LOTTO mark held to be generic

South Africa
In On-line Lottery Services (Pty) Ltd v National Lotteries Board (Case 536/2008) [2009] ZASCA 86, September 7 2009), the Supreme Court of Appeal of South Africa has upheld On-line Lottery Services (Pty) Ltd's appeal in all substantive respects. 
The case involved the trademark LOTTO. In the underlying proceedings, the National Lotteries Board had successfully shown infringement and passing off through use of the name LOTTOFUN in connection with the sale of tickets for the national lottery by On-line Lottery. On-line Lottery had unsuccessfully filed a claim for the cancellation of the board’s mark on the basis that it had been wrongly made and wrongly remained on the register because it had not been and was not used as a trademark. 
With regard to the cancellation claim, the court stressed the general principles that:

  • use on its own does not mean that a mark is distinctive; and
  • use of a generic name as a trademark by a single user does not mean that the name is a trademark.
In addition, the court held that expert opinion on the meaning of dictionary definitions is not necessary, as dictionary entries generally speak for themselves.
The court further held that “the word 'lotto' was alive in South African language usage at the time of the registration in 1991 and had been for many years”, and that “the concept of 'lotto' as a genus of games of chance which embraces a variety of species was clear”. The court concluded that:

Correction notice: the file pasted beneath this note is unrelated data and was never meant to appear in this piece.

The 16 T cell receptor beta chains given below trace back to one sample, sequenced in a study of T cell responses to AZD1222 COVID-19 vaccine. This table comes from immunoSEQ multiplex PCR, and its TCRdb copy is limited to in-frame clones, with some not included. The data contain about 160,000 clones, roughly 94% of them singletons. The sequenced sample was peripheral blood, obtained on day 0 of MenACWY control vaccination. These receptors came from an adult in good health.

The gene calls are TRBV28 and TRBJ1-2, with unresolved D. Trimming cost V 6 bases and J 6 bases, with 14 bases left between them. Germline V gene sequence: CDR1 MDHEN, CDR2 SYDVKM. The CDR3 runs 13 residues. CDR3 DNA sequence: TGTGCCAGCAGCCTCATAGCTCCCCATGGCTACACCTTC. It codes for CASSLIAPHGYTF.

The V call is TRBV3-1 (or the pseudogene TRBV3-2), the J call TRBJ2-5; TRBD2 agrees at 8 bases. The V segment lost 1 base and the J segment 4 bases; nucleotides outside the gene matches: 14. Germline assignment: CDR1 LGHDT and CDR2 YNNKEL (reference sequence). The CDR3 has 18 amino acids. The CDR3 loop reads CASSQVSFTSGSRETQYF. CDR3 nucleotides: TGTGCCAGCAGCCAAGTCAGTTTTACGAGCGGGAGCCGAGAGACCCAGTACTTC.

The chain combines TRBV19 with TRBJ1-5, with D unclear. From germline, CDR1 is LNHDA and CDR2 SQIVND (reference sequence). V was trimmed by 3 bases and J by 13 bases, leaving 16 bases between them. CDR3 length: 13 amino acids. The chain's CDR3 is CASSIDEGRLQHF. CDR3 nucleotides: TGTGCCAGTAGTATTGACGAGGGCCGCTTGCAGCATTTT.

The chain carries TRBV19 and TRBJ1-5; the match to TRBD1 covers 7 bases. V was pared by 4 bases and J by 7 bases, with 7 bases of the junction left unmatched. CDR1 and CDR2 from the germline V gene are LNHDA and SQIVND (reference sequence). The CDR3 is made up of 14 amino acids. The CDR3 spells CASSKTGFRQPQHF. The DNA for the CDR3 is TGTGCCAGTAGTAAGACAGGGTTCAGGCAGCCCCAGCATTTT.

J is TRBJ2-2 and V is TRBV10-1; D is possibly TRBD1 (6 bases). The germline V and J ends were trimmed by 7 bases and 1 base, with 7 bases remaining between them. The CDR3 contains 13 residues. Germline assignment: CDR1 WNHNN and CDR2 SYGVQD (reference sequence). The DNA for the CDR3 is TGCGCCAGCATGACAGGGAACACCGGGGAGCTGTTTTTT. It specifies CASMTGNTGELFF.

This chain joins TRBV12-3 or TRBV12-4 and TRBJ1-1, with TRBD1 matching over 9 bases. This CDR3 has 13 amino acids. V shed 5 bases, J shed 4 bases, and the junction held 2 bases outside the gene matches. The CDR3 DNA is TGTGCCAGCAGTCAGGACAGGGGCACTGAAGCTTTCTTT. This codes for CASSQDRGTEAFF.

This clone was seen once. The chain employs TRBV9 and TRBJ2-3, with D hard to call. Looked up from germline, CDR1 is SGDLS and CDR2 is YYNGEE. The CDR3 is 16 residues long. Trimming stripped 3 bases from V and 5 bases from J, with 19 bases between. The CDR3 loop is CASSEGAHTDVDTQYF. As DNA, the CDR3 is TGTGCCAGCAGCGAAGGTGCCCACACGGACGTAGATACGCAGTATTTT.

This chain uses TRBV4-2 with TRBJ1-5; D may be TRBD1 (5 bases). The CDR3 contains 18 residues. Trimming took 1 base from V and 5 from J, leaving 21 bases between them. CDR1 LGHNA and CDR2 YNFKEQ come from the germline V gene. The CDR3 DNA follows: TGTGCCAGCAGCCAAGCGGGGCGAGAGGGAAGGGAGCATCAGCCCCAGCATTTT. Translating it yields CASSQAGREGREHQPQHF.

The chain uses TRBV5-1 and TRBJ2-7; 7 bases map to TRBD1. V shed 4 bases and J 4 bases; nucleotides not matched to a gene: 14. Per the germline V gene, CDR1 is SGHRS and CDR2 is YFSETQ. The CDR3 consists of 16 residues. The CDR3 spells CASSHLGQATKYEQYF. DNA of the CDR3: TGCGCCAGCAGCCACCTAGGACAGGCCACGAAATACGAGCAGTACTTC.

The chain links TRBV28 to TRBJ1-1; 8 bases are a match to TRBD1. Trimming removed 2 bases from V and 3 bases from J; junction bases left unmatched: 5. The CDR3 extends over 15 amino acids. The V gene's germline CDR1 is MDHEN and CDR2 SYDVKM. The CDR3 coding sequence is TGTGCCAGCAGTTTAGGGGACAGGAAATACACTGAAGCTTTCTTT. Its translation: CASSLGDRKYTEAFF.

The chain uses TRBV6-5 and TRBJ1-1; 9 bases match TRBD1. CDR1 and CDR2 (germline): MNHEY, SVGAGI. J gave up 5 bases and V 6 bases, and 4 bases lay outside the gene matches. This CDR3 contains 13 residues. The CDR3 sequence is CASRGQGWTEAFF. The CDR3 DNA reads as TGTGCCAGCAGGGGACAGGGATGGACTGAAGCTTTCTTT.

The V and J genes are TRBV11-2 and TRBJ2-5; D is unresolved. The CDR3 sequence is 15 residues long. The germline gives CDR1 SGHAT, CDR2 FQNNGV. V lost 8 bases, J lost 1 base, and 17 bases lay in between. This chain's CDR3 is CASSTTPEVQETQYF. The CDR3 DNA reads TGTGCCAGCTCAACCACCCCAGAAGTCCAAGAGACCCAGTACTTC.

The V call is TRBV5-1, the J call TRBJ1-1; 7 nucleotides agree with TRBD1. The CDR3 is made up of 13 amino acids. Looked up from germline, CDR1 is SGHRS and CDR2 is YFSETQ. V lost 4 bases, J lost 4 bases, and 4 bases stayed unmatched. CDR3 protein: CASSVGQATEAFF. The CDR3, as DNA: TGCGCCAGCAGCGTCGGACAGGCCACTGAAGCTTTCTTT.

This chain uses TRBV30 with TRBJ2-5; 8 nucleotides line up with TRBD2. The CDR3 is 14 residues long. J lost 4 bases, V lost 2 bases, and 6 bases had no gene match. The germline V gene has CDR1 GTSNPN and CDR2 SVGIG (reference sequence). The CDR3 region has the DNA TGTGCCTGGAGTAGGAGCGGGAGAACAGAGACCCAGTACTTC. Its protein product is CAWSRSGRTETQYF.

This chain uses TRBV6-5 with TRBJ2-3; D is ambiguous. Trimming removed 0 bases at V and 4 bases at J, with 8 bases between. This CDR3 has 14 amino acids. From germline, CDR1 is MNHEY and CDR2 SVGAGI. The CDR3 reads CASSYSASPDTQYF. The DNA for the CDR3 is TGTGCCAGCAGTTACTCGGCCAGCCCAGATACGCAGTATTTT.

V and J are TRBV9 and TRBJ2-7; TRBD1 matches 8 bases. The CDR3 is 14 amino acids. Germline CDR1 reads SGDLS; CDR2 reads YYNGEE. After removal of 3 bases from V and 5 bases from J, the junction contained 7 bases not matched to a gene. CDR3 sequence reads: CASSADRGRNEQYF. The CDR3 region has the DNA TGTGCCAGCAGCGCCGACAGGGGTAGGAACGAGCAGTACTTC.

“the registering party simply appropriated to itself a word already in general circulation which possessed an ascertainable generic and descriptive meaning over which it could have no monopoly and which should have been open to use by all competitive undertakings in the gaming industry.”

The court then turned to the issue of passing off. Establishing passing off when a mark has been ruled to be generic is understandably difficult, and so it proved to be in this case. The court made the curious comment that “the learned judge should have concluded that deception or confusion, which is an essential element of the delict of passing off, had not been shown”. The comment is plainly wrong, as actual deception or confusion is not an essential element of passing off - it is necessary only to show a likelihood of deception or confusion.

Although the IP community would have welcomed a more precise decision from such a powerful bench, the case illustrates that:
  • the South African test for distinctiveness remains somewhat different from the EU test; and
  • a registration certificate is simply a first-glance proof of right, even after substantial use of the mark.
For background on the case please see "LOTTO Case applications heard by Cape High Court".

Darren Olivier, Bowman Gilfillan Inc, London

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